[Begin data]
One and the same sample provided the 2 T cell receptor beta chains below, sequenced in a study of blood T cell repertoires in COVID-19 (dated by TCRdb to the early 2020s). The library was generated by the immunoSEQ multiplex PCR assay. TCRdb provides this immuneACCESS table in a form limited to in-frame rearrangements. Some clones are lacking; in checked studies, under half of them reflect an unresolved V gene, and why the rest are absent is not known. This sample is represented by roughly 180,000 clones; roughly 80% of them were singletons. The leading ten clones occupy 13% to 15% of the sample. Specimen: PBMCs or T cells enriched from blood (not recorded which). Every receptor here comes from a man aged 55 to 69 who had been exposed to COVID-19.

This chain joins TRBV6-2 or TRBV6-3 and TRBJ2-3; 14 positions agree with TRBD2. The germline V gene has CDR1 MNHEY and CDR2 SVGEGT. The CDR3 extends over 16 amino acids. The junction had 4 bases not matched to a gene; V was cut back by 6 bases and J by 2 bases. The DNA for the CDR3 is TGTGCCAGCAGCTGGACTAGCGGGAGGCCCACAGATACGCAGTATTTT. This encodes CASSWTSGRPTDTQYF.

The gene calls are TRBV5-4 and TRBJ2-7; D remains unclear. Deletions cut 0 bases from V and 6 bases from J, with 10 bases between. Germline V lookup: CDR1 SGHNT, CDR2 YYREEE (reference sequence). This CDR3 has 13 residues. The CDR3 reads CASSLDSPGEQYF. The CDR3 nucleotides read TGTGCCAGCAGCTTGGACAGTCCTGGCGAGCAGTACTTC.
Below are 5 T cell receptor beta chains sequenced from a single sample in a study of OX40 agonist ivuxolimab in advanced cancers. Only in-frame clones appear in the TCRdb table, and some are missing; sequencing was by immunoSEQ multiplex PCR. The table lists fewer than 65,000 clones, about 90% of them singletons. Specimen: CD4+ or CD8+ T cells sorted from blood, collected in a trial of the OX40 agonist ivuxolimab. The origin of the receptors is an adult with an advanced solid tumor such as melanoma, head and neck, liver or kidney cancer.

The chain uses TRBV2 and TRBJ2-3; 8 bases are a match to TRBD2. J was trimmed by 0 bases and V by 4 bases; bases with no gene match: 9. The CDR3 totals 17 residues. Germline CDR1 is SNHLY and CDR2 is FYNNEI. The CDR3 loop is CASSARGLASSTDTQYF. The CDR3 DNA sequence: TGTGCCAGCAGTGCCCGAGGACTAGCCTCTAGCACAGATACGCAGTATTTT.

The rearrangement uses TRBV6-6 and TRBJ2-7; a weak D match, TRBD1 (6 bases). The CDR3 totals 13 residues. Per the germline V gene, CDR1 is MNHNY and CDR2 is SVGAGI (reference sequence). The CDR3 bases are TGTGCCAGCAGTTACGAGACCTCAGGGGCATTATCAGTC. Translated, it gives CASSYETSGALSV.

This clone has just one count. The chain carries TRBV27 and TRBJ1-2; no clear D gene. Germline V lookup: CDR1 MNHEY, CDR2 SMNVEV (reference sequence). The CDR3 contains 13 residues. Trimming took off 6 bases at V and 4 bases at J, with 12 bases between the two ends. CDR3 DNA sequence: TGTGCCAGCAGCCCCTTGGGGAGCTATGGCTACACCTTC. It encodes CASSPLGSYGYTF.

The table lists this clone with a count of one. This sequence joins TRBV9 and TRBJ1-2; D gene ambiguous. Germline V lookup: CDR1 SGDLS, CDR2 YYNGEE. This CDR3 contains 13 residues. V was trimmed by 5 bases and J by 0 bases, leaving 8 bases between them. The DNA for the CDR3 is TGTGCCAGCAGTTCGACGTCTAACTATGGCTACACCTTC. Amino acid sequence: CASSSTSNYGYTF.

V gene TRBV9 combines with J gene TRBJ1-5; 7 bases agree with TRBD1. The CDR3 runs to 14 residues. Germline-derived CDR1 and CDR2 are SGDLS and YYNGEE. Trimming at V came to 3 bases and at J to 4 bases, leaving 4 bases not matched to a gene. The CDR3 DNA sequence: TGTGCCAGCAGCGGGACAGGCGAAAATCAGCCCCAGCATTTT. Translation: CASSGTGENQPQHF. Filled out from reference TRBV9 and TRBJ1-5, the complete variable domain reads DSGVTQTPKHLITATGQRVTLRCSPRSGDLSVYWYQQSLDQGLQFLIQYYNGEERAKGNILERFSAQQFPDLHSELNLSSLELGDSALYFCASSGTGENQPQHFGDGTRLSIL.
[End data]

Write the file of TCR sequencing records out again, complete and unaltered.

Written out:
One and the same sample provided the 2 T cell receptor beta chains below, sequenced in a study of blood T cell repertoires in COVID-19 (dated by TCRdb to the early 2020s). The library was generated by the immunoSEQ multiplex PCR assay. TCRdb provides this immuneACCESS table in a form limited to in-frame rearrangements. Some clones are lacking; in checked studies, under half of them reflect an unresolved V gene, and why the rest are absent is not known. This sample is represented by roughly 180,000 clones; roughly 80% of them were singletons. The leading ten clones occupy 13% to 15% of the sample. Specimen: PBMCs or T cells enriched from blood (not recorded which). Every receptor here comes from a man aged 55 to 69 who had been exposed to COVID-19.

This chain joins TRBV6-2 or TRBV6-3 and TRBJ2-3; 14 positions agree with TRBD2. The germline V gene has CDR1 MNHEY and CDR2 SVGEGT. The CDR3 extends over 16 amino acids. The junction had 4 bases not matched to a gene; V was cut back by 6 bases and J by 2 bases. The DNA for the CDR3 is TGTGCCAGCAGCTGGACTAGCGGGAGGCCCACAGATACGCAGTATTTT. This encodes CASSWTSGRPTDTQYF.

The gene calls are TRBV5-4 and TRBJ2-7; D remains unclear. Deletions cut 0 bases from V and 6 bases from J, with 10 bases between. Germline V lookup: CDR1 SGHNT, CDR2 YYREEE (reference sequence). This CDR3 has 13 residues. The CDR3 reads CASSLDSPGEQYF. The CDR3 nucleotides read TGTGCCAGCAGCTTGGACAGTCCTGGCGAGCAGTACTTC.
Below are 5 T cell receptor beta chains sequenced from a single sample in a study of OX40 agonist ivuxolimab in advanced cancers. Only in-frame clones appear in the TCRdb table, and some are missing; sequencing was by immunoSEQ multiplex PCR. The table lists fewer than 65,000 clones, about 90% of them singletons. Specimen: CD4+ or CD8+ T cells sorted from blood, collected in a trial of the OX40 agonist ivuxolimab. The origin of the receptors is an adult with an advanced solid tumor such as melanoma, head and neck, liver or kidney cancer.

The chain uses TRBV2 and TRBJ2-3; 8 bases are a match to TRBD2. J was trimmed by 0 bases and V by 4 bases; bases with no gene match: 9. The CDR3 totals 17 residues. Germline CDR1 is SNHLY and CDR2 is FYNNEI. The CDR3 loop is CASSARGLASSTDTQYF. The CDR3 DNA sequence: TGTGCCAGCAGTGCCCGAGGACTAGCCTCTAGCACAGATACGCAGTATTTT.

The rearrangement uses TRBV6-6 and TRBJ2-7; a weak D match, TRBD1 (6 bases). The CDR3 totals 13 residues. Per the germline V gene, CDR1 is MNHNY and CDR2 is SVGAGI (reference sequence). The CDR3 bases are TGTGCCAGCAGTTACGAGACCTCAGGGGCATTATCAGTC. Translated, it gives CASSYETSGALSV.

This clone has just one count. The chain carries TRBV27 and TRBJ1-2; no clear D gene. Germline V lookup: CDR1 MNHEY, CDR2 SMNVEV (reference sequence). The CDR3 contains 13 residues. Trimming took off 6 bases at V and 4 bases at J, with 12 bases between the two ends. CDR3 DNA sequence: TGTGCCAGCAGCCCCTTGGGGAGCTATGGCTACACCTTC. It encodes CASSPLGSYGYTF.

The table lists this clone with a count of one. This sequence joins TRBV9 and TRBJ1-2; D gene ambiguous. Germline V lookup: CDR1 SGDLS, CDR2 YYNGEE. This CDR3 contains 13 residues. V was trimmed by 5 bases and J by 0 bases, leaving 8 bases between them. The DNA for the CDR3 is TGTGCCAGCAGTTCGACGTCTAACTATGGCTACACCTTC. Amino acid sequence: CASSSTSNYGYTF.

V gene TRBV9 combines with J gene TRBJ1-5; 7 bases agree with TRBD1. The CDR3 runs to 14 residues. Germline-derived CDR1 and CDR2 are SGDLS and YYNGEE. Trimming at V came to 3 bases and at J to 4 bases, leaving 4 bases not matched to a gene. The CDR3 DNA sequence: TGTGCCAGCAGCGGGACAGGCGAAAATCAGCCCCAGCATTTT. Translation: CASSGTGENQPQHF. Filled out from reference TRBV9 and TRBJ1-5, the complete variable domain reads DSGVTQTPKHLITATGQRVTLRCSPRSGDLSVYWYQQSLDQGLQFLIQYYNGEERAKGNILERFSAQQFPDLHSELNLSSLELGDSALYFCASSGTGENQPQHFGDGTRLSIL.